The overall design of the book is nothing special, but the number of images is a great strength. From a beer advertisement featuring a toddler (p. 28) to a full-page photograph of labor union members marching with “We Want Beer” signs and miniature flags (p. 107), the pictures alone tell a compelling story. A pair of photographs on page 68 comparing prohibition agents Izzy Einstein and Moe Smith in and out of costume had me giggling for several minutes.
Blumenthal makes a point of mentioning in her bibliography and source notes that there is great wealth of primary sources on prohibition available to anyone willing to dive in. She describes her trips to university libraries with entire sections on temperance and prohibition. In addition to library research, she also contacted famous people born just before 1920 to request interviews. Jean Craighead George (p. 75) and John Paul Stevens (p. 126) were two of the people who responded. Source Notes are organized by chapter, and while a little guesswork is needed to pair sources with quotes, I still found them to be helpful. Also included in the back is a useful Prohibition and Temperance Glossary. It’s worth browsing for the definition of “ombibulous’” alone.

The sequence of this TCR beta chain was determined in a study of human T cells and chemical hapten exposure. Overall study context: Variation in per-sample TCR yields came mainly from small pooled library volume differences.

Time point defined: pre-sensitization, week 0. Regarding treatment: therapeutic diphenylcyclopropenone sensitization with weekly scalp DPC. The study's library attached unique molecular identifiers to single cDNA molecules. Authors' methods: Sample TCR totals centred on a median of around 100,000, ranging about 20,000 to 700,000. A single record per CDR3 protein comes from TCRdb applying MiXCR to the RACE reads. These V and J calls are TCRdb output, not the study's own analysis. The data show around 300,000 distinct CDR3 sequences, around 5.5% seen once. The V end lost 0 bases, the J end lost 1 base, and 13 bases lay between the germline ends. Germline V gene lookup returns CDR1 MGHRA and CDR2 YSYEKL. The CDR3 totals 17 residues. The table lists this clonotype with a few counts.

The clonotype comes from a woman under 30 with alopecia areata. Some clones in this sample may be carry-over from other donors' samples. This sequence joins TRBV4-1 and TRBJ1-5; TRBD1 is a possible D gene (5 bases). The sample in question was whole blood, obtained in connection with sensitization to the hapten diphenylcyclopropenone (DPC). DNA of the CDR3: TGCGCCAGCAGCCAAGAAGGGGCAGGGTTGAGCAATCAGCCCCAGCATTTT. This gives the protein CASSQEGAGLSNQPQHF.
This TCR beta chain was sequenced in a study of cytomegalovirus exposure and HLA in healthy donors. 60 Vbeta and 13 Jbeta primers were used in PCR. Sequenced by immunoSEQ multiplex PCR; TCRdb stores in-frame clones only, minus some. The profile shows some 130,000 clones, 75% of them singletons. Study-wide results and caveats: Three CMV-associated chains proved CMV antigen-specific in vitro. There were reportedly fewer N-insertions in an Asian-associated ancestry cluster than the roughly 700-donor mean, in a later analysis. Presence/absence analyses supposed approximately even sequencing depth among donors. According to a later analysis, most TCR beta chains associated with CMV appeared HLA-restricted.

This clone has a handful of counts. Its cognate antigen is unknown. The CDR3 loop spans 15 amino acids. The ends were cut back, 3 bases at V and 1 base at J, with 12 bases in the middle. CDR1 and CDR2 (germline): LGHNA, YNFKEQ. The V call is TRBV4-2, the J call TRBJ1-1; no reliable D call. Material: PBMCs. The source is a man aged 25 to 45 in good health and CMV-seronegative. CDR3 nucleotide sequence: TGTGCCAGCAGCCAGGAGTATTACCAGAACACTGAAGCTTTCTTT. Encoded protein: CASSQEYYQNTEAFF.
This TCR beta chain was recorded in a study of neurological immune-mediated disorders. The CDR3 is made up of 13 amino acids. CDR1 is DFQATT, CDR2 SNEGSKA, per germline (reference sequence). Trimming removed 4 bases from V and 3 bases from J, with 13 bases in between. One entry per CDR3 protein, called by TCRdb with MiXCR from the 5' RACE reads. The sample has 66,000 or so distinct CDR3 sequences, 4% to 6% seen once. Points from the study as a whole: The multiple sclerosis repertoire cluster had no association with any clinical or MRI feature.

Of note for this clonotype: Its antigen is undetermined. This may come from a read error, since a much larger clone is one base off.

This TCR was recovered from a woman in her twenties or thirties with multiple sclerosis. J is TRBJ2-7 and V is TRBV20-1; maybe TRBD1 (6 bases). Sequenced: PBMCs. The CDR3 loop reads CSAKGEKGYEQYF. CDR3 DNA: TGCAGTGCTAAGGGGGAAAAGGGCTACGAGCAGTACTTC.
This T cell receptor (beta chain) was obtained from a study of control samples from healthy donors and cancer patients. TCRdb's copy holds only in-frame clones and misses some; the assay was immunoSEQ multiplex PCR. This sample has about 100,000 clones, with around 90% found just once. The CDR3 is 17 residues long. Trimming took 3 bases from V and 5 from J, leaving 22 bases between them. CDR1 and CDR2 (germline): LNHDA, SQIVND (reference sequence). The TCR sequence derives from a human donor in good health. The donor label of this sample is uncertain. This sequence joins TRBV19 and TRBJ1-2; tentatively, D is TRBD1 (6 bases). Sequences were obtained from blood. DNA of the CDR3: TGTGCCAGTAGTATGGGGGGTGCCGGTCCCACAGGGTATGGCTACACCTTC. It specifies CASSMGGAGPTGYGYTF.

The lessons learned during Prohibition (the problems with single-issue politics, the need for compromise, the consequences of changing the Constitution) are pertinent in today’s political climate and ripe for discussion.Ken Burns’ 3-part Prohibition documentary would pair nicely with this book for a discussion. In his Sept. 28 interview with Stephen Colbert, the reasons for Prohibition, the problems with the Volstead Act, and the era he describes fits snugly with what Blumenthal described. Historian David Okrent, author of recent adult title Last Call: The Rise and Fall of Prohibition, figures prominently in Burns’ series. These two books may pair well for a teen-adult book discussion.